United States General Accounting Office GAO Testimony Before the Permanent Subcommittee on Investigations Committee on Government Affairs U.S. Senate Not to Be Released Before 9:30 a.m., EST Tuesday MONEY LAUNDERING November 9, 1999 Observations on Private Banking and Related Oversight of Selected Offshore Jurisdictions Statement for the Record of Thomas J. McCool, Director Financial Institutions and Markets Issues General Government Division GAO/T-GGD-00-32 Statement Money Laundering: Observations on Private Banking and Related Oversight of Selected Offshore Jurisdictions Ranking Minority Member Senator Levin and Members of the Subcommittee: This statement provides an overview of money laundering in relation to private banking and highlights some regulatory issues related to the 1 vulnerability of selected offshore jurisdictions to money laundering. Specifically, this statement covers four areas: • regulators’ oversight of private banking in general, • regulators’ oversight of private banking in selected offshore jurisdictions, • barriers that have hampered regulators’ oversight of offshore banking, and • future challenges that confront regulators’ efforts to combat money laundering in offshore jurisdictions. Federal banking regulators have overseen private banking through examinations that, among other things, focus on banks’ “know your customer” (KYC) policies. These policies enable banks to understand the kinds of transactions a particular customer is likely to engage in and to identify any unusual or suspicious transactions. Federal banking regulators have examination procedures that cover private banking activities conducted by banks operating in the United States. In cases that involve private banking activities conducted by branches of U.S. banks operating in offshore jurisdictions, examiners rely primarily on banks’ internal audit functions. We found that the key barriers to U.S. regulators’ oversight of offshore banking activities are secrecy laws that restrict access to banking information or that prohibit on-site examinations of U.S. bank branches in offshore jurisdictions. An important challenge that confronts efforts to combat money laundering is the extent to which such secrecy laws will continue to be barriers to U.S. and foreign regulators. To address these areas, we reviewed the Federal Reserve’s and Office of the Comptroller of the Currency’s (OCC) regulatory activity related to 2 private banking and reported our observations in June 1998. At that time, 1 For purposes of our review, we defined offshore private banking activities as including (1) private banking activities carried out by banks operating in the United States that involve financial secrecy jurisdictions, such as establishing private banking accounts for offshore entities that maintain U.S. accounts, and (2) private banking activities conducted by foreign branches of U.S. banks located in these jurisdictions. The Internal Revenue Service has defined financial secrecy jurisdictions as jurisdictions having a low rate of tax or no tax, a certain level of banking or commercial secrecy, and relatively simple requirements for licensing and regulating banks and other business entities. Examples of such jurisdictions include the Cayman Islands and the Channel Islands. This statement uses the term “offshore jurisdictions” to refer to financial secrecy jurisdictions. 2 Money Laundering: Regulatory Oversight of Offshore Private Banking Activities (GAO/GGD-98-154, June 29, 1998). Page 1 GAO/T-GGD-00-32 Statement Money Laundering: Observations on Private Banking and Related Oversight of Selected Offshore Jurisdictions we reviewed examination manuals, relevant agency documents, and examination reports that addressed banks’ anti-money-laundering efforts related to their private banking activities. We also interviewed U.S. banking regulators, law enforcement authorities, and representatives of bank trade associations; conducted a limited survey of banks; and spoke with officials from key offshore jurisdictions, international bank supervisory groups, and international anti-money-laundering task forces. Recently, we updated some of our work and recontacted the Federal Reserve, OCC, the State Department, and Treasury’s Financial Crimes Enforcement Network. We also spoke with the Offshore Group of Banking Supervisors and three international groups established to combat money 3 laundering. This update was focused on the 9 offshore jurisdictions we 4 had previously reviewed and 11 jurisdictions added at your request. The information on foreign laws and policies in this report does not reflect our independent legal analysis but is based on interviews and secondary sources. Private banking has been broadly defined as financial and related services Private Banking Has 5 provided to wealthy clients. It is difficult to measure precisely how Drawn Attention extensive private banking is in the United States, partly because the area has not been clearly defined and partly because financial institutions do not consistently capture or publicly report information on their private banking activities. We do know, however, that domestic and foreign banks operating in the United States have been increasing their private banking activities and their reliance on income from private banking. The target market for private banking—individuals with high net worth—is also growing and becoming more sophisticated with regard to their product preferences and risk appetites. During the past few years, private banking has become a focus of law enforcement and regulatory attention as a number of high-profile cases have come to light involving private bankers and money laundering. A notable example is the American Express case that resulted in the conviction of two private bankers for money laundering and the imposition 3 The international groups we recontacted were the Financial Action Task Force, the Caribbean Financial Action Task Force, and the Council of Europe Select Committee on Money Laundering. 4 The original jurisdictions we reviewed were the Bahamas, Bahrain, Cayman Islands, Channel Islands, Hong Kong, Luxembourg, Panama, Singapore, and Switzerland. The 11 jurisdictions added to our review were Anguilla, Antigua and Barbuda, Barbados, Liechtenstein, Montserrat, Nauru, Netherlands Antilles, Russia, St. Vincent and the Grenadines, Turks and Caicos, and Vanuatu. 5 Such financial and related services include a wide array of products and services that extend from basic banking products such as loans to investment counseling services and more sophisticated products such as risk management products, including derivatives. Page 2 GAO/T-GGD-00-32 Statement Money Laundering: Observations on Private Banking and Related Oversight of Selected Offshore Jurisdictions of the largest monetary penalty ever imposed on a bank in a money 6 laundering-related case. More recent investigations of private bankers at Citibank and BankBoston continue to keep private banking in the forefront of public attention. Such cases, which can involve the illicit transfer of millions of dollars, underscore the crucial importance of private banking and its potential vulnerability to money laundering. Federal banking regulators may review banks’ efforts to prevent or detect Regulatory Efforts to money laundering in their private banking activities during examinations, 7 Oversee Private including recent examinations focused on their private banking activities. Banking Activities During these examinations, regulators focus on a bank’s compliance program; internal controls; and, in particular, on its KYC policies. Regulators instruct their examiners to determine whether banks have implemented sound KYC policies in general and to ensure that these policies extend to their private banking activities. Until recently, U.S. regulators were attempting to incorporate KYC requirements as uniform regulations. However, the proposed KYC regulation, which was published for comment in December 1998, was met with an overwhelming public response that raised concerns about the government’s scrutiny of personal banking accounts. In the face of these concerns, U.S. regulators have since withdrawn the proposed regulations. Nevertheless, regulators we interviewed for this statement told us that, during the course of examinations, they continue to verify that banks have prudent banking policies, including KYC policies, that ensure compliance with the Bank Secrecy Act. Although regulatory efforts to establish uniform KYC requirements have stopped, Congress continues to look for ways to reinforce current anti- money-laundering laws and, more specifically, to promote due diligence in customer banking relationships. For example, the Chairman of the House Committee on Banking and Financial Services recently introduced legislation that would, among other things, require financial institutions that open or maintain a U.S. account for a non-publicly-traded foreign entity to maintain a record of identity for each beneficial owner of the account. The legislation would also prohibit U.S. depository institutions from maintaining banking relationships with banks that are not licensed to provide services in their home countries. 6 American Express Bank International paid over $35 million in forfeitures, fines, and civil penalties, but was not charged with a criminal offense. 7 Such examinations include compliance or Bank Secrecy Act examinations and safety and soundness examinations. Page 3 GAO/T-GGD-00-32 Statement Money Laundering: Observations on Private Banking and Related Oversight of Selected Offshore Jurisdictions Federal Banking Regulators The growing importance of private banking over the last several years led the Federal Reserve Bank of New York (FRBNY) to undertake a special Focus on Private Banking initiative focusing on private banking that disclosed a number of key weaknesses in selected institutions’ internal controls for detecting or preventing money laundering. In 1996 and 1997, FRBNY attempted to review private banking activities at about 40 domestic and foreign banking institutions in the New York district. During the course of these reviews, examiners focused on assessing each bank’s ability to recognize and manage money laundering risks associated with inadequate knowledge of its clients’ personal and business backgrounds, their sources of wealth, 8 and their use of their private banking accounts. FRBNY officials explained to us that most of the banks reviewed had adequate anti-money-laundering programs for their private banking activities, although a few were antiquated and vulnerable to money laundering. Deficiencies identified in the private banking area primarily involved poor internal controls, such as insufficient documentation and 9 inadequate due diligence standards. In a systemwide study conducted during 1998, the Federal Reserve assessed the risk management practices at seven banks with private banking activities. The study found that internal controls and oversight practices over private banking activities were generally strong at banks that focused on high-end domestic clients, while similar controls and oversight practices were seriously weak at banks that focused on higher risk Latin American and Caribbean clients. In the latter part of 1997, the Office of the Comptroller of the Currency began targeting national banks’ private banking activities based on law enforcement leads or on the bank activities meeting OCC’s high-risk criteria. A primary focus of these reviews has been the banks’ implementation of sound KYC policies and procedures. In these reviews, OCC targeted 10 high risk national banks for expanded Bank Secrecy Act examinations, three of which focused on the banks’ private banking activities. OCC found that only one bank had diligently developed processes to manage the risks associated with anti-money-laundering and KYC issues, while the anti-money-laundering processes of the remaining two banks were classified as weak or needing improvement. 8 Such risks include reputational and legal risks. 9 Due diligence in private banking generally refers to verifying the client’s identity, determining the client’s source of wealth, reviewing the client’s credit and character, and understanding the type of transactions the client will typically conduct. Page 4 GAO/T-GGD-00-32 Statement Money Laundering: Observations on Private Banking and Related Oversight of Selected Offshore Jurisdictions A second major area for our work was regulatory efforts to oversee Regulatory Efforts to offshore private banking activities, including the types of procedures Oversee Offshore regulators use and the deficiencies they have identified during Private Banking examinations. Federal banking regulators and law enforcement officials have raised concerns about offshore private banking activities and their Activities potential to be the private banking “soft spot” for money laundering. Offshore Private Banking Although banking regulators believe that customers generally use offshore entities to establish or maintain private banking accounts for legitimate Accounts reasons, they are concerned that this practice may also serve to camouflage money laundering and other illegal acts. Offshore entities, 10 including private investment companies and offshore trusts, provide customers with a high degree of confidentiality and anonymity while offering such other benefits as tax advantages, limited legal liability, and ease of transfer. Detecting or preventing money laundering by offshore entities can pose special difficulties because documentation identifying the individual or group that controls these offshore entities and their U.S. private banking accounts (referred to as their “beneficial owners”) is frequently maintained in the offshore jurisdiction rather than in the United States. Regulators recognize that the use of offshore entities to establish or maintain U.S. private banking accounts tends to obscure the account holders’ true identities. Consequently, they instruct their examiners to look for specific KYC procedures that enable banks to identify and profile the beneficial owners of these offshore entities. In the course of examinations, examiners may test the adequacy of beneficial-owner documentation maintained in the United States. At the time of our earlier review in 1998, with the exception of FRBNY, we found no evidence that examiners had attempted to examine the documentation that banks maintain in offshore secrecy jurisdictions. During examinations conducted under FRBNY’s private banking initiative, examiners sought to review beneficial owner documentation regardless of where it was maintained. Because this was the Federal Reserve’s first focused review of private banking activities, officials believed that it was particularly important to verify whether banks had the ability to identify and profile the beneficial owners of offshore entities that maintained U.S. private banking accounts. A senior FRBNY examiner explained that it was 10 Private investment companies are “shell” companies, incorporated in financial secrecy jurisdictions, formed to hold client assets, to maintain clients’ confidentiality, and to carry out various tax- or trust- related intentions. Page 5 GAO/T-GGD-00-32 Statement Money Laundering: Observations on Private Banking and Related Oversight of Selected Offshore Jurisdictions also a way to induce banks to develop or improve their systems for maintaining appropriately detailed information on the beneficial owners of offshore entities that maintain U.S. accounts. Other Federal Reserve and OCC examiners we contacted in 1998 expressed different views about accessing such documentation during examinations. Some examiners, for example, said that they do not see a need to examine offshore documents if they are confident about the bank’s commitment to combating money laundering. Since that time, according to a Federal Reserve official, its examiners have routinely attempted to examine documents maintained in offshore jurisdictions. Private Banking Activities Offshore branches are extensions of U.S. banks and are subject to 11 supervision by U.S. regulators, primarily the Federal Reserve or OCC, as by Offshore Branches of well as host countries. However, such branches are generally not subject U.S. Banks to this country’s Bank Secrecy Act. For this reason, U.S. banking regulators do not attempt to determine whether offshore branches are in compliance with specific anti-money-laundering provisions contained in the Bank Secrecy Act, such as the one requiring that suspicious transactions be reported to U.S. authorities. Instead of monitoring formal compliance, U.S. banking regulators try to identify what efforts the branches are making to combat money laundering and to determine whether the banks’ corporate KYC policies are being applied to activities, such as private banking activities, that the offshore branches may engage in. Although examiners are able to review the written policies and procedures being used in these branches, they must rely primarily on the banks’ internal audit functions to verify that the procedures are actually being implemented in offshore branches where U.S. regulators may be precluded from conducting on-site examinations. They may also rely on external audits, but are less prone to do so because external audits tend to focus on financial, rather than anti-money-laundering, issues. Identified Deficiencies and We found in our review of examinations conducted by FRBNY that the most common deficiency relating to offshore private banking was a lack of Status of Corrective Actions documentation on the beneficial owners of private investment companies and other offshore entities that maintain U.S. accounts. While there is no requirement that banks retain documentation in the United States on the 11 The Federal Deposit Insurance Corporation does not routinely conduct overseas examinations, because the foreign offices of banks under its direct supervision are primarily offshore shell branches or otherwise represent relatively small operations in terms of their asset size. Page 6 GAO/T-GGD-00-32 Statement Money Laundering: Observations on Private Banking and Related Oversight of Selected Offshore Jurisdictions beneficial owners of these offshore entities, maintaining such information in clients’ U.S. files, or having the ability to bring it on-shore in a reasonable amount of time, promotes sound private banking practices, according to the Federal Reserve. Our review in 1998 of FRBNY and OCC examinations found that examiners identified a number of general private banking deficiencies that also pertained to the banks’ offshore private banking activities. Two such deficiencies were inadequate client profiles and weak management information systems. For example, examiners found that some banks’ client profiles contained little or no documentation on the client’s background, source of wealth, or expected account activity, or on client contacts and visits by bank representatives. Examiners also found that some banks’ management information systems did not track client activity or did not allow bankers to systematically examine all accounts related to a given client. Both of these deficiencies make it difficult for banks to monitor clients’ accounts for unusual or suspicious activity, according to the banking regulators. At the time of our review in 1998, we noted that most banks with deficiencies identified during FRBNY’s private banking initiative had started to take corrective actions to address these deficiencies. For example, during follow-up examinations, examiners found that banks had started to make progress on improving client profiles. Bankers’ Concerns About Some bank officials we interviewed during this assignment expressed concerns that securities brokers and dealers are not subject to the same Uneven Regulatory regulations covering suspicious activity reports or to the same regulatory Oversight reviews of KYC policies that banks are subject to. They indicated that this inconsistency creates an “uneven playing field” that they felt was unfair, particularly since brokers and dealers are engaged in private banking activities similar to those of the banks themselves. Officials from the Securities and Exchange Commission and Treasury’s Financial Crimes Enforcement Network have indicated that they have been working together since 1997 to develop regulations for brokers and dealers regarding suspicious activity reports. As of October 1999, however, such regulations had not yet been issued. Page 7 GAO/T-GGD-00-32 Statement Money Laundering: Observations on Private Banking and Related Oversight of Selected Offshore Jurisdictions The third major area for our work was barriers to regulators’ efforts to Offshore Jurisdictions’ oversee offshore banking activities in general. We found that secrecy laws Bank Secrecy Laws in many offshore jurisdictions represent key barriers to U.S. oversight of Represent Key Barriers offshore banking activities. According to U.S. and international agencies and organizations, all of the 20 offshore jurisdictions we reviewed have to U.S. Regulators’ secrecy laws that protect the privacy of individual account owners, and 16 Oversight of Offshore of them impose criminal sanctions for breaking those laws. While secrecy Banking Activities laws are intended to preserve the privacy of bank customers, they also restrict U.S. regulators from accessing individual account information and often prevent regulators from conducting on-site examinations at U.S. bank branches in offshore jurisdictions. In our earlier work in 1998, we reviewed nine jurisdictions in depth because of their private banking activities. Updated information on these nine jurisdictions showed that five would allow U.S. regulators to conduct on-site examinations of banking institutions in their jurisdictions and that only two of these five would provide some access to individual bank account information. Each of the jurisdictions had secrecy laws to protect the privacy of individual account owners. However, some jurisdictions provided for an exception to their secrecy laws when criminal investigations were involved. We were told that these jurisdictions had established judicial processes through which U.S. and other foreign law enforcement officials could obtain access to individual bank account or customer information. However, U.S. law enforcement officials we contacted expressed concerns about the difficulty they have in obtaining information from offshore secrecy jurisdictions, including those with established judicial processes. They noted, for example, that it can take an inordinate amount of time to obtain information requested through mutual 12 legal assistance treaties. None of the 11 jurisdictions added to our list allowed U.S. regulators to access individual customer information or to conduct on-site examinations. However, according to regulators, U.S. banks had little banking activity in these jurisdictions, and regulators had not attempted to access individual account information or conduct examinations in these jurisdictions, with one exception: Russia has been asked by the Federal Reserve whether on-site examinations can be conducted. According to a State Department report, there has been some level of cooperation and progress in integrating Russian monitoring and enforcement into 12 Mutual legal assistance treaties are bilateral agreements that the United States has entered into with other countries to enhance international cooperation in criminal matters, including those involving money laundering. Page 8 GAO/T-GGD-00-32 Statement Money Laundering: Observations on Private Banking and Related Oversight of Selected Offshore Jurisdictions 13 international anti-money-laundering efforts. However, the report notes that (1) a more aggressive legislative approach is needed to address the conditions that encourage a destabilizing level of capital flight and money laundering, and (2) Russia supervises its banks poorly. Details on the 20 jurisdictions are presented in attachment I. Limitations Hamper U.S. U.S. banking regulators are attempting to work around barriers created by offshore secrecy laws, but limitations hamper their efforts. For example, a Efforts to Work Around limitation in some jurisdictions is that since regulators have been Barriers precluded from conducting on-site examinations, they rely primarily on banks’ internal audits to determine how well KYC policies and procedures are being applied to offshore branches of U.S. banks. Our 1998 review of examination reports, however, found several instances in which examiners noted that the bank’s internal audit of the offshore branch inadequately covered KYC issues pertaining to its private banking activities at these branches. Regulators’ reliance on internal audits for overseeing offshore branches is also impeded by their inability to review banks’ internal audit workpapers in some offshore jurisdictions that require that such workpapers be kept in the jurisdiction. Examiners explained that, without access to supporting audit workpapers, it is difficult to verify that audit programs were followed and to assess the general quality of internal audits of offshore branches. Also, without access to bank documents or internal audit workpapers, it is difficult to explain to bank management the basis for regulatory concerns about particular activities conducted in their offshore branches. Offshore Jurisdictions’ All but 1 of the 20 offshore jurisdictions we reviewed were engaged in some type of anti-money-laundering activities. Twelve of the 20 Activities to Combat Money jurisdictions were members of either the Basle Committee on Banking Laundering Supervision or the Offshore Group of Banking Supervisors, two international groups formed to foster cooperation among banking supervisory authorities. Both of these groups place special emphasis on the on-site monitoring of banks to ensure, for example, that they have effective KYC policies. Sixteen of the 20 offshore jurisdictions were also members of the Financial Action Task Force, the Caribbean Financial Action Task Force, or the Council of Europe Select Committee on Money Laundering, three international task forces created to develop and promote anti-money-laundering policies. (See attachment II.) 13 International Narcotics Control Strategy Report, 1998, U.S. Department of State (Washington, D.C.: February 1999). Page 9 GAO/T-GGD-00-32 Statement Money Laundering: Observations on Private Banking and Related Oversight of Selected Offshore Jurisdictions Membership in any of these three task forces implies that the jurisdiction has stated its intention to work towards the task force’s principles and recommendations, including those related to establishing KYC policies and policies on reporting suspicious transactions. It is important to point out that membership in these task forces does not necessarily mean that these principles and recommendations are adequately being followed by the jurisdiction’s financial institutions or monitored by its government authorities. The State Department’s International Narcotics Control Strategy Report (INCSR) for 1998, for one, identifies 11 of the 20 offshore jurisdictions as having weak or nonexistent regulatory supervisory structures. Attachment III provides information on the 20 jurisdictions’ anti-money-laundering practices and the State Department’s classification of the extent to which the jurisdictions may be vulnerable to money laundering. Several challenging questions confront U.S. policymakers and others Future Challenges That involved in ongoing domestic and international efforts to combat money Confront Efforts to laundering through offshore banking activities. A number of these Combat Money questions are specific to offshore private banking activities of banks and offshore banking in general. Despite the recent anti-money-laundering Laundering activities of some key offshore jurisdictions, one central question is whether secrecy laws will continue to represent barriers to U.S. and other foreign regulators. A number of related questions follow from this question. For example, do the offshore jurisdictions that have enacted new money laundering laws have the regulatory infrastructure and adequate regulatory and law enforcement personnel to enforce the new laws? Another key question with important implications is how effective are the efforts of international task forces and supervisory groups to combat money laundering. A related question is what needs to be done to ensure that offshore jurisdictions give sufficient emphasis to preventing and detecting money laundering. An equally important, if narrower, question that grows out of the GAO work described here is what needs to be done to ensure that offshore jurisdictions allow the U.S. and other foreign governments adequate access to information needed for supervisory and law enforcement purposes. Page 10 GAO/T-GGD-00-32 Statement Money Laundering: Observations on Private Banking and Related Oversight of Selected Offshore Jurisdictions Other questions remain, related to the domestic oversight of banking and money laundering—especially with regard to the adequacy of current examination procedures, including knowing your customer. The National Money Laundering Strategy for 1999 marks a new stage in the government’s fight against money laundering. A major goal is to enhance regulatory oversight while making it cost-effective, with measurable results. We believe such a goal is worth achieving. Page 11 GAO/T-GGD-00-32 Attachment I Extent of U.S. Regulatory Access to Bank Information in Offshore Jurisdictions U.S. law enforcement and Jurisdiction has bank U.S. regulators allowed U.S. regulators allowed to judicial authorities allowed secrecy laws that include access to individual conduct on-site access to individual criminal sanctions customer information examinations customer information a Jurisdiction Yes No Yes No Yes No Yes No Nine initial jurisdictions b Bahamas x x x x Bahrain x x x x Cayman Islands x x x x Channel Islands x x x x Hong Kong x x x r Luxembourg x x x r Panama x x x x b c d Singapore x Some x x e Switzerland x x x x Eleven additional jurisdictions Anguilla x x x x Antigua & Barbuda x x x x b Barbados x x x r Liechtenstein x x x x b Monsterrat x x x x Nauru x x x x Netherlands Antilles x x x x f Russia x x x x St. Vincent & the Grenadines x x x r b Turks & Caicos x x x x Vanuatu x x x x a An “x” in this column indicates that the jurisdiction has a mutual legal assistance treaty in force with the United States and that it allows access to individual account information if a formal criminal investigation is under way. An “r” in this column indicates that an agreement has been signed with the United States but has not been ratified. b Criminal sanctions exist for unauthorized disclosures, but “safe harbor” is provided for specific authorized disclosures to certain entities. c Examiners can review customer records regarding bank assets, but not liabilities. d Singapore allows limited-scope examinations. e A process exists that allows foreign supervisors to request this type of information; however, in regulators’ experience, customer information is rarely provided. f Russia has been asked by the Federal Reserve whether on-site examinations can be conducted in that country. Source: U.S. Department of State, Financial Crimes Enforcement Network (FinCEN), the Federal Reserve, OCC, Financial Action Task Force (FATF), Caribbean Financial Action Task Force (CFATF), Offshore Group of Banking Supervisors, and Council of Europe Select Committee on Money Laundering. Page 12 GAO/T-GGD-00-32 Attachment II Membership in International Supervisory Groups or Anti-Money-Laundering Task Forces Council of Basle Caribbean Europe Select Committee on Offshore Group Financial Action Financial Action Asia/Pacific Committee on Banking of Banking Task Force Task Force Group on Money Money a Jurisdiction Supervision Supervisors (FATF) (CFATF) Laundering Laundering Nine initial jurisdictions Bahamas x x b Bahrain x Cayman Islands x x Channel Islands x Hong Kong x x x Luxembourg x x Panama x x Singapore x x x Switzerland x x x Eleven additional jurisdictions Anguilla x Antigua & Barbuda x Barbados x x Liechtenstein x Montserrat x Nauru c Netherlands Antilles x x x Russia x St. Vincent & the Grenadines x Turks & Caicos x Vanuatu x x a The Asia/Pacific Group was created to establish cooperation in combating money laundering in the Asia/Pacific region and to develop principles for application of the FATF 40 recommendations. b Bahrain is not a member country of FATF It is, however, a member of the Gulf Cooperation Council, one of two regional organizations that are members of FATF. c Netherlands Antilles is a part of the Netherlands and is associated with FATF through the Netherlands' membership. Source: International Narcotics Control Strategy Report, 1998, Bureau for International Narcotics and Law Enforcement Affairs, U.S. Department of State; FATF; CFATF; Offshore Group of Banking Supervisors; and Council of Europe Select Committee on Money Laundering. Page 13 GAO/T-GGD-00-32 Attachment III Anti-Money-Laundering Regulatory Framework in Selected Offshore Jurisdictions Has money Does the Does the Does the laundering jurisdiction jurisdiction jurisdiction have Does INCSR describe been have KYC require banks corporate secrecy supervisory criminalized policies or to report laws that include structure of the What is the INCSR in the guidelines for suspicious criminal jurisdiction as weak classification for a b jurisdiction? banks? transactions? sanctions? or nonexistent? the jurisdiction? Jurisdiction Yes No Yes No Yes No Yes No Yes No JPC JOC OJM Nine initial jurisdictions c, d Bahamas x x x x x x Bahrain x x x x x x Cayman Islands x x x x x x Channel e Islands x x x x x x Hong Kong x x x x x x Luxembourg x x x x x x Panama x x x x x x Singapore x x x x x x Switzerland x x x x x x Eleven additional jurisdictions d Anguilla x x x x x x Antigua & Barbuda x x x x x x c Barbados x x x x x x Liechtenstein x x x x x x d Montserrat x x x x x x Nauru x x x x x x Netherlands Antilles x x x x x x Russia x x x x x x St. Vincent & the Grenadines x x x x x x d Turks & Caicos x x x x x x Vanuatu x x x x x x a For the purpose of this inquiry, the term "corporate secrecy laws” refers to any law that shields the identities of officers and directors of private entities and serves to either prohibit or restrict foreign government agencies from accessing such information. b The International Narcotics Control Strategy Report assigns priorities to jurisdictions using a classification system consisting of three categories, titled Jurisdictions of Primary Concern (JPC), Jurisdictions of Concern (JOC), and Other Jurisdictions Monitored (OJM). This prioritization process draws upon a number of factors that indicate, among other things, the extent to which the jurisdiction may be vulnerable to money laundering. c Criminal sanctions exist for unauthorized disclosures, but "safe harbor" is provided for specific, authorized disclosures to certain entities. d Criminal sanctions exist for unauthorized disclosures, but information is exchanged under terms of the Mutual Legal Assistance Treaty. Page 14 GAO/T-GGD-00-32 Attachment III Anti-Money-Laundering Regulatory Framework in Selected Offshore Jurisdictions e Information is for Guernsey, one of four islands known as the Channel Islands. Source: U.S. Department of State, FinCEN, FATF, CFATF, Offshore Group of Banking Supervisors, and Council of Europe Select Committee on Money Laundering. Page 15 GAO/T-GGD-00-32 Ordering Information The first copy of each GAO report and testimony is free. Additional copies are $2 each. 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Money Laundering: Observations on Private Banking and Related Oversight of Selected Offshore Jurisdictions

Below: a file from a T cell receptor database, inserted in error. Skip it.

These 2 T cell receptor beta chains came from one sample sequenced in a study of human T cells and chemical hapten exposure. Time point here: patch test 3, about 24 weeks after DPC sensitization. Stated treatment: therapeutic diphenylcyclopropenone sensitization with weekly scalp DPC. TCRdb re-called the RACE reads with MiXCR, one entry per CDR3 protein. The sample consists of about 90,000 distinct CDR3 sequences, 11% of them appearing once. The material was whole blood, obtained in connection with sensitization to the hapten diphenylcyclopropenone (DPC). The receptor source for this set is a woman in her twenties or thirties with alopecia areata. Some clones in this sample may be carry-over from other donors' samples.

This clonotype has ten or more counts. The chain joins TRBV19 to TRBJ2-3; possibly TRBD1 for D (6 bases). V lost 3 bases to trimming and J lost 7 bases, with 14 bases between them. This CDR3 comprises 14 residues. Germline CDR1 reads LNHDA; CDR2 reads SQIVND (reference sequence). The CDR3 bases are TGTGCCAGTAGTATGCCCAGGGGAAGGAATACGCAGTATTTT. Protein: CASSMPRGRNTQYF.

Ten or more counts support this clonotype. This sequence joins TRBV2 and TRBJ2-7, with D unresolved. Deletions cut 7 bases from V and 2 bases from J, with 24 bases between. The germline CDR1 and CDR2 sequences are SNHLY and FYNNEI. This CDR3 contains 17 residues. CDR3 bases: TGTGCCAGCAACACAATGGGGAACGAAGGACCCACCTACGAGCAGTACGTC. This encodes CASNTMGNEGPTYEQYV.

Published by the Government Accountability Office on 1999-11-09.
Below is a raw (and likely hideous) rendition of the original report. (PDF)